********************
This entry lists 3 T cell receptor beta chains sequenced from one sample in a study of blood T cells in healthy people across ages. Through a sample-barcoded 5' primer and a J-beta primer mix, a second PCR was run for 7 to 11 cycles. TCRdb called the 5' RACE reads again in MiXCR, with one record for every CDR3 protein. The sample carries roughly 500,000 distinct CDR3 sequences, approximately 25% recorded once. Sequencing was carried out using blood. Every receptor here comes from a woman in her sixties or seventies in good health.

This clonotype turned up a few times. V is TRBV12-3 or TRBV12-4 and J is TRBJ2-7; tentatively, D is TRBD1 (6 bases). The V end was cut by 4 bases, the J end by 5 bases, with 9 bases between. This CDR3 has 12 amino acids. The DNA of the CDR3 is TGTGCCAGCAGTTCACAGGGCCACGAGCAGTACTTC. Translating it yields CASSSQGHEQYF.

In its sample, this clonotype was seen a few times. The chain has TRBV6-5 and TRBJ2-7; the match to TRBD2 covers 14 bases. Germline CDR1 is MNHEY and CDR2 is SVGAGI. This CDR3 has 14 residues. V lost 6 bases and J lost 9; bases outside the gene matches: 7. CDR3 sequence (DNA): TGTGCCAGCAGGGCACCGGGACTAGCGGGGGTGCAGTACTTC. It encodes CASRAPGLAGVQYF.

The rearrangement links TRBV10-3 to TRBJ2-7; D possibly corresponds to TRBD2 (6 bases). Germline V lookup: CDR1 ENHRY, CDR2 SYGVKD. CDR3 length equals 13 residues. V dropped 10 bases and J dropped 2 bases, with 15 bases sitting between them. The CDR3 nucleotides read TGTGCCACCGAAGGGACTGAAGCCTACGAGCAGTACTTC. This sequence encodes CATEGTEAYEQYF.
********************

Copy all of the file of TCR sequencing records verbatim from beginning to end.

This entry lists 3 T cell receptor beta chains sequenced from one sample in a study of blood T cells in healthy people across ages. Through a sample-barcoded 5' primer and a J-beta primer mix, a second PCR was run for 7 to 11 cycles. TCRdb called the 5' RACE reads again in MiXCR, with one record for every CDR3 protein. The sample carries roughly 500,000 distinct CDR3 sequences, approximately 25% recorded once. Sequencing was carried out using blood. Every receptor here comes from a woman in her sixties or seventies in good health.

This clonotype turned up a few times. V is TRBV12-3 or TRBV12-4 and J is TRBJ2-7; tentatively, D is TRBD1 (6 bases). The V end was cut by 4 bases, the J end by 5 bases, with 9 bases between. This CDR3 has 12 amino acids. The DNA of the CDR3 is TGTGCCAGCAGTTCACAGGGCCACGAGCAGTACTTC. Translating it yields CASSSQGHEQYF.

In its sample, this clonotype was seen a few times. The chain has TRBV6-5 and TRBJ2-7; the match to TRBD2 covers 14 bases. Germline CDR1 is MNHEY and CDR2 is SVGAGI. This CDR3 has 14 residues. V lost 6 bases and J lost 9; bases outside the gene matches: 7. CDR3 sequence (DNA): TGTGCCAGCAGGGCACCGGGACTAGCGGGGGTGCAGTACTTC. It encodes CASRAPGLAGVQYF.

The rearrangement links TRBV10-3 to TRBJ2-7; D possibly corresponds to TRBD2 (6 bases). Germline V lookup: CDR1 ENHRY, CDR2 SYGVKD. CDR3 length equals 13 residues. V dropped 10 bases and J dropped 2 bases, with 15 bases sitting between them. The CDR3 nucleotides read TGTGCCACCGAAGGGACTGAAGCCTACGAGCAGTACTTC. This sequence encodes CATEGTEAYEQYF.